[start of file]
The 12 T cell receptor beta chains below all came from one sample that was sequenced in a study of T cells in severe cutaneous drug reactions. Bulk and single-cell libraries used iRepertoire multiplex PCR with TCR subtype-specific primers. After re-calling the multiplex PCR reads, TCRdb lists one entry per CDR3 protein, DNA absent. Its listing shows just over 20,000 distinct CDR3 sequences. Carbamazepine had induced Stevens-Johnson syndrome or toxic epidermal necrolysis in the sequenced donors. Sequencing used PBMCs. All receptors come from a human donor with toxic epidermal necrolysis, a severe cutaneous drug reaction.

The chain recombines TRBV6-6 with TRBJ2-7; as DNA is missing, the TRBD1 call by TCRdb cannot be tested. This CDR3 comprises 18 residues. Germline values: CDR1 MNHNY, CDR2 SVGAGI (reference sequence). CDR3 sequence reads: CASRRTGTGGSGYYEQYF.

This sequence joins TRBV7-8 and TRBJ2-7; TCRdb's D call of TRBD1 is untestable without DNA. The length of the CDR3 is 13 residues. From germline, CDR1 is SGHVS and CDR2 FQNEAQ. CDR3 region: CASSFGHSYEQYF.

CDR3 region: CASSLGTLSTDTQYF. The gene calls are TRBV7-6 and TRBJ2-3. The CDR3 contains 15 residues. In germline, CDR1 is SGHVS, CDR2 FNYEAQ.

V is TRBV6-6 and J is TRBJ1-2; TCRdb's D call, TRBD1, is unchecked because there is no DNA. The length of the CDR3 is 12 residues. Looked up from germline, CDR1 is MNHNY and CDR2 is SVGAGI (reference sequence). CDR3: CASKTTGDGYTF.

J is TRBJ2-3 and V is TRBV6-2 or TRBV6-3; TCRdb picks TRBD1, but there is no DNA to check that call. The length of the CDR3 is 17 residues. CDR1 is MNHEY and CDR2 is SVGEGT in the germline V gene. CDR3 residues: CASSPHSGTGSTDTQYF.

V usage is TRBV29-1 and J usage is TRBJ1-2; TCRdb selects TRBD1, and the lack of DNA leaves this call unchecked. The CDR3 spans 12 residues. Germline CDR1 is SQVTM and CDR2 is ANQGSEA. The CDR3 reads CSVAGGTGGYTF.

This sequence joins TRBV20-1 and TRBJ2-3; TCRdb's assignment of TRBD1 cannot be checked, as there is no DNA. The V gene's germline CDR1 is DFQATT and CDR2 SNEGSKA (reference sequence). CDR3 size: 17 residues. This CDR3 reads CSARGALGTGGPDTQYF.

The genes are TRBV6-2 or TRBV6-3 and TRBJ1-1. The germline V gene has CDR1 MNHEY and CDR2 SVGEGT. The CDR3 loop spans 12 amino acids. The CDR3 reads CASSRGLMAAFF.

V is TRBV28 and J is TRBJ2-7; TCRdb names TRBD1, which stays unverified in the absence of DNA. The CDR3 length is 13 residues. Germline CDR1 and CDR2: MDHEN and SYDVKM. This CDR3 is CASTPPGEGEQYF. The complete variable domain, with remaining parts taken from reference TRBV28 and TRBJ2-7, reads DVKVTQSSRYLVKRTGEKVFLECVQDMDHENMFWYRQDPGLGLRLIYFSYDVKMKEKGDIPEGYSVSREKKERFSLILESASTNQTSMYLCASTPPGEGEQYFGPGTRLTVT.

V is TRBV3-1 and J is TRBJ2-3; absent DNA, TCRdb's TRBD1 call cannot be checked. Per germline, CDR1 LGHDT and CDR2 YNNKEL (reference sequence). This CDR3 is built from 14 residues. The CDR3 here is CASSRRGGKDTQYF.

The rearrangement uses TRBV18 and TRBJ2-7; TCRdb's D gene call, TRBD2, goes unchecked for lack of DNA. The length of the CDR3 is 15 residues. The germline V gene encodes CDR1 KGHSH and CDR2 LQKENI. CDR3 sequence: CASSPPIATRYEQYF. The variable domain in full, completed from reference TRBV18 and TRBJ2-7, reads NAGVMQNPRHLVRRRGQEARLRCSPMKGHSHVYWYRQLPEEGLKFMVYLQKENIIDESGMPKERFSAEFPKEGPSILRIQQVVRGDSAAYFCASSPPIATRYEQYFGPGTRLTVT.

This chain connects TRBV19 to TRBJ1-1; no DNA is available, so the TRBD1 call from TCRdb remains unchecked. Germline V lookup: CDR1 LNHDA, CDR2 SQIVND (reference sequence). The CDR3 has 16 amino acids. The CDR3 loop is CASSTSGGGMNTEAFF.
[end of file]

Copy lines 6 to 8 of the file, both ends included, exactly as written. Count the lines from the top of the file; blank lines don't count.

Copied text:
J is TRBJ2-3 and V is TRBV6-2 or TRBV6-3; TCRdb picks TRBD1, but there is no DNA to check that call. The length of the CDR3 is 17 residues. CDR1 is MNHEY and CDR2 is SVGEGT in the germline V gene. CDR3 residues: CASSPHSGTGSTDTQYF.

V usage is TRBV29-1 and J usage is TRBJ1-2; TCRdb selects TRBD1, and the lack of DNA leaves this call unchecked. The CDR3 spans 12 residues. Germline CDR1 is SQVTM and CDR2 is ANQGSEA. The CDR3 reads CSVAGGTGGYTF.

This sequence joins TRBV20-1 and TRBJ2-3; TCRdb's assignment of TRBD1 cannot be checked, as there is no DNA. The V gene's germline CDR1 is DFQATT and CDR2 SNEGSKA (reference sequence). CDR3 size: 17 residues. This CDR3 reads CSARGALGTGGPDTQYF.